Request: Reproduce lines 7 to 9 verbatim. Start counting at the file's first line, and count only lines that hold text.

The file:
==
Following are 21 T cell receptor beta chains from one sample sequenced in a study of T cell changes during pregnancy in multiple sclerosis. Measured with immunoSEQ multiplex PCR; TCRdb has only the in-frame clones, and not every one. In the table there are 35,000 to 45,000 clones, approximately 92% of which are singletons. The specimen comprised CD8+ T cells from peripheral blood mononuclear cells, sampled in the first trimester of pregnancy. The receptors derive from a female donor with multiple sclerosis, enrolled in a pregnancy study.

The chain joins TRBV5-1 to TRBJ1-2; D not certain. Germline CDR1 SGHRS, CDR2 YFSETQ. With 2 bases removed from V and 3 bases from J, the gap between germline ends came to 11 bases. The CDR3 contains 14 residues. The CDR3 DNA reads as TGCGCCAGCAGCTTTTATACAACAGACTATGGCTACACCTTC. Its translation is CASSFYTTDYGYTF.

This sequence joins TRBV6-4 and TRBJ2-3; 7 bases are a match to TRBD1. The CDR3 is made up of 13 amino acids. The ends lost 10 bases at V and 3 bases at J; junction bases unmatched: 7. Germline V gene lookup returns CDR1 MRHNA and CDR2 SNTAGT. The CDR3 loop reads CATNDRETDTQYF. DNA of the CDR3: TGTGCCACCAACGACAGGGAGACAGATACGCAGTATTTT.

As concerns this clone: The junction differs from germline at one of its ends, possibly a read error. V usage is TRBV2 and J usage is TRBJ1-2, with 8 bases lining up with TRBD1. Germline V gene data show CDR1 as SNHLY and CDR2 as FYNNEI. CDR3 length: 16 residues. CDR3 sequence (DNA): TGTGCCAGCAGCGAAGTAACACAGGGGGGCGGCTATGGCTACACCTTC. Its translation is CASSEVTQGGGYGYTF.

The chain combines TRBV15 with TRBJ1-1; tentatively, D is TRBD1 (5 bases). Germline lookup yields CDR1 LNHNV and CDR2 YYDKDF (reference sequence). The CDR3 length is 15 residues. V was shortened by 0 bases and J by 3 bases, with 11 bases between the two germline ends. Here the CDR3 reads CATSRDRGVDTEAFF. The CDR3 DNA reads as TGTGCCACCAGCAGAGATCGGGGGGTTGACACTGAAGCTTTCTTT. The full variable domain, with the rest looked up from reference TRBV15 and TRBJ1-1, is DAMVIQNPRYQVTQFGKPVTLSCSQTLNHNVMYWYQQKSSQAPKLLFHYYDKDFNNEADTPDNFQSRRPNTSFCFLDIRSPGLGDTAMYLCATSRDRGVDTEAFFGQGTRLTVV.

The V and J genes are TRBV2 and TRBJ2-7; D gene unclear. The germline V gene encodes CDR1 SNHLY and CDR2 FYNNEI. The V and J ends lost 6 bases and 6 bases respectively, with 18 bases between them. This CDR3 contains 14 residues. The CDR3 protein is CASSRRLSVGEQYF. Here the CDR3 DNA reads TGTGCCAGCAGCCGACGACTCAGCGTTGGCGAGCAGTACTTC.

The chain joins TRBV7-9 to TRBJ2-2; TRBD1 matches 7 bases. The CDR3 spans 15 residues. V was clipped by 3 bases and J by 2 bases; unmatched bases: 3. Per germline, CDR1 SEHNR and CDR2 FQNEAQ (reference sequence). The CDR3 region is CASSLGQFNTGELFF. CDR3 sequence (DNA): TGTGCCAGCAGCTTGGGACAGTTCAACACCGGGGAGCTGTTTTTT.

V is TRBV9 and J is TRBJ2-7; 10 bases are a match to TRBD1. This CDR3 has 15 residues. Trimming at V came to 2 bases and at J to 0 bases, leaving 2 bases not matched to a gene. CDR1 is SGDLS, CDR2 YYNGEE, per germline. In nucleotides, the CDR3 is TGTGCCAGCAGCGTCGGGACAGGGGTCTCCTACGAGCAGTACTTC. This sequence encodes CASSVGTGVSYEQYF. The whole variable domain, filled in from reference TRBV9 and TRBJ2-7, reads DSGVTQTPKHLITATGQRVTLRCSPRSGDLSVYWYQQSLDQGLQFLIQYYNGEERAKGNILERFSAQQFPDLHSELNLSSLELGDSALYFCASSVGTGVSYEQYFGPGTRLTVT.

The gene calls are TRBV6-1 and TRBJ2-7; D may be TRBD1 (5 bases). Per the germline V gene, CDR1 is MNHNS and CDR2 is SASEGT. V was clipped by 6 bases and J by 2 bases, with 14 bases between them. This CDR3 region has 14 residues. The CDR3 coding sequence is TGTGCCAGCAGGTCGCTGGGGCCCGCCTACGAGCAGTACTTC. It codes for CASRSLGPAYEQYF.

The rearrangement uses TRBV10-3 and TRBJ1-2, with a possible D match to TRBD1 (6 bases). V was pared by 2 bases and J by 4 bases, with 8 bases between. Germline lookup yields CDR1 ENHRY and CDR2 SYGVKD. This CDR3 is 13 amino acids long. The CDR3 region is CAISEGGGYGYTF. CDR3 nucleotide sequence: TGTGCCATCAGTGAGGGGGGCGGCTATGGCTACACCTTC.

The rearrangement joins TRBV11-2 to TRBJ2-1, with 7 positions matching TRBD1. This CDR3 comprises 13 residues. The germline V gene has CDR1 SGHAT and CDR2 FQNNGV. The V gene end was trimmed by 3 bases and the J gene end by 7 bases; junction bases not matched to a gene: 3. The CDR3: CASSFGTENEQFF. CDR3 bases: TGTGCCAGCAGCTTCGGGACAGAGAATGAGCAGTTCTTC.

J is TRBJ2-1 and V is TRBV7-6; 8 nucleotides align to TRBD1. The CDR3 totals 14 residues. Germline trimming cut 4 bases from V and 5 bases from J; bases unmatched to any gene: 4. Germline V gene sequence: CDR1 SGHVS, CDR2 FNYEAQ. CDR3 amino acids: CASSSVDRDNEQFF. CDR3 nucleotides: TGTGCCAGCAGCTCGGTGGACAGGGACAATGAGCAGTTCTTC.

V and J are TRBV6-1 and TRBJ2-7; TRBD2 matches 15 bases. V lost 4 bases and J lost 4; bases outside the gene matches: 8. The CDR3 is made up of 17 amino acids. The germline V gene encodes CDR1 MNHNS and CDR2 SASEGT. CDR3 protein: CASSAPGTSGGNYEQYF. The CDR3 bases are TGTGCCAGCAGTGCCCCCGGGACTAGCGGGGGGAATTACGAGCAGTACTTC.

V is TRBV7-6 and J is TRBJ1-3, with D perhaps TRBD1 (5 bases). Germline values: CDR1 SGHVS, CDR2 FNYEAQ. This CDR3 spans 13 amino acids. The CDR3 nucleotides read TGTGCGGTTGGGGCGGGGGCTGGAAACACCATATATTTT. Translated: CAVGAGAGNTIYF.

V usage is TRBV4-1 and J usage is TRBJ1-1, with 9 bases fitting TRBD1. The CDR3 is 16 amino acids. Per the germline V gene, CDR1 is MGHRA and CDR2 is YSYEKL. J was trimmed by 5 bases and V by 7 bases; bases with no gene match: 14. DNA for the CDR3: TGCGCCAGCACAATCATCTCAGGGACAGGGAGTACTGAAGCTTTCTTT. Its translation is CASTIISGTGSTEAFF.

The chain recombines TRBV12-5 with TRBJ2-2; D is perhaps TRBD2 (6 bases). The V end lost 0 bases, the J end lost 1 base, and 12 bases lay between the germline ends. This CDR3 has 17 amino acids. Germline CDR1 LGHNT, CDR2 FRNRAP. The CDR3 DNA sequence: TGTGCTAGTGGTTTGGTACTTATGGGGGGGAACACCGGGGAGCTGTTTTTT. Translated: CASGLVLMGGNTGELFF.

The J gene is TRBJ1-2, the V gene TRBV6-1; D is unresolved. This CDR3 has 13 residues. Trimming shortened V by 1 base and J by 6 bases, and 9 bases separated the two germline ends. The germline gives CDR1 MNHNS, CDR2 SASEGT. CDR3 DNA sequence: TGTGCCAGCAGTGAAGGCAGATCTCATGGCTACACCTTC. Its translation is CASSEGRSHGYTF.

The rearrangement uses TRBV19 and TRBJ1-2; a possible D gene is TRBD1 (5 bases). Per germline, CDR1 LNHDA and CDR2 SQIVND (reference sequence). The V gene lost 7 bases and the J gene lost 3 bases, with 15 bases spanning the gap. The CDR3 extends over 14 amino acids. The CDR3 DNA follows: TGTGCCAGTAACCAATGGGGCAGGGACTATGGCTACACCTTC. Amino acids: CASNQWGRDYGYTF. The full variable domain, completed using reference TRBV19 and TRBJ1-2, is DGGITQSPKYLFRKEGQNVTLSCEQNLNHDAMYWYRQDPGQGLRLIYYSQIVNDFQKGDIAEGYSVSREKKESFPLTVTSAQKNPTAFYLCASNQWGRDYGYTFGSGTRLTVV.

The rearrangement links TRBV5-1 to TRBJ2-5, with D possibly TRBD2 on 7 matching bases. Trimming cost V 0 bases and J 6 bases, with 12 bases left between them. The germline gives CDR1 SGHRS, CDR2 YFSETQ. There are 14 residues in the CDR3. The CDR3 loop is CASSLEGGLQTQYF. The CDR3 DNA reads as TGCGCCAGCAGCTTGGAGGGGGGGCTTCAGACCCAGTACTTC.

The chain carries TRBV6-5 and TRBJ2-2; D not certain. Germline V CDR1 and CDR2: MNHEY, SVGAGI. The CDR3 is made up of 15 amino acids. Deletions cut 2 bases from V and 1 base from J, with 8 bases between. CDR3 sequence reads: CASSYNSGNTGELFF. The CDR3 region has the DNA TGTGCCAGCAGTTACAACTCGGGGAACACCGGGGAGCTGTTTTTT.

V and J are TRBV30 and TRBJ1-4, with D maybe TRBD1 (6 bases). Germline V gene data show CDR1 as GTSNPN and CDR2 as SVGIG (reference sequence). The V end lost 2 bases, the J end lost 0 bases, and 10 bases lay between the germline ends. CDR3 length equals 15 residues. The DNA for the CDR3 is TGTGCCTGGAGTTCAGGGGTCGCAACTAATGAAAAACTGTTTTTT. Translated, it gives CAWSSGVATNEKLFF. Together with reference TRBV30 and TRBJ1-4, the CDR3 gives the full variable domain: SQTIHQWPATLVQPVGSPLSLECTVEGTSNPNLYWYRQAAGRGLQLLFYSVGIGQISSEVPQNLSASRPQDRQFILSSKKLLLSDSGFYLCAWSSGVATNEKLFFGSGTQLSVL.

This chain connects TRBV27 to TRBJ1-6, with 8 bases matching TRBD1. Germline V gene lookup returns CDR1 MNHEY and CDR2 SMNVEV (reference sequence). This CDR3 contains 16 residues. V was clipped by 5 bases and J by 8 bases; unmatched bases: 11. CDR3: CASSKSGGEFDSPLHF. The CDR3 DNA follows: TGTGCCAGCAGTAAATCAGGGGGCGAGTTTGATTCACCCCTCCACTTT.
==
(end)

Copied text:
The chain joins TRBV7-9 to TRBJ2-2; TRBD1 matches 7 bases. The CDR3 spans 15 residues. V was clipped by 3 bases and J by 2 bases; unmatched bases: 3. Per germline, CDR1 SEHNR and CDR2 FQNEAQ (reference sequence). The CDR3 region is CASSLGQFNTGELFF. CDR3 sequence (DNA): TGTGCCAGCAGCTTGGGACAGTTCAACACCGGGGAGCTGTTTTTT.

V is TRBV9 and J is TRBJ2-7; 10 bases are a match to TRBD1. This CDR3 has 15 residues. Trimming at V came to 2 bases and at J to 0 bases, leaving 2 bases not matched to a gene. CDR1 is SGDLS, CDR2 YYNGEE, per germline. In nucleotides, the CDR3 is TGTGCCAGCAGCGTCGGGACAGGGGTCTCCTACGAGCAGTACTTC. This sequence encodes CASSVGTGVSYEQYF. The whole variable domain, filled in from reference TRBV9 and TRBJ2-7, reads DSGVTQTPKHLITATGQRVTLRCSPRSGDLSVYWYQQSLDQGLQFLIQYYNGEERAKGNILERFSAQQFPDLHSELNLSSLELGDSALYFCASSVGTGVSYEQYFGPGTRLTVT.

The gene calls are TRBV6-1 and TRBJ2-7; D may be TRBD1 (5 bases). Per the germline V gene, CDR1 is MNHNS and CDR2 is SASEGT. V was clipped by 6 bases and J by 2 bases, with 14 bases between them. This CDR3 region has 14 residues. The CDR3 coding sequence is TGTGCCAGCAGGTCGCTGGGGCCCGCCTACGAGCAGTACTTC. It codes for CASRSLGPAYEQYF.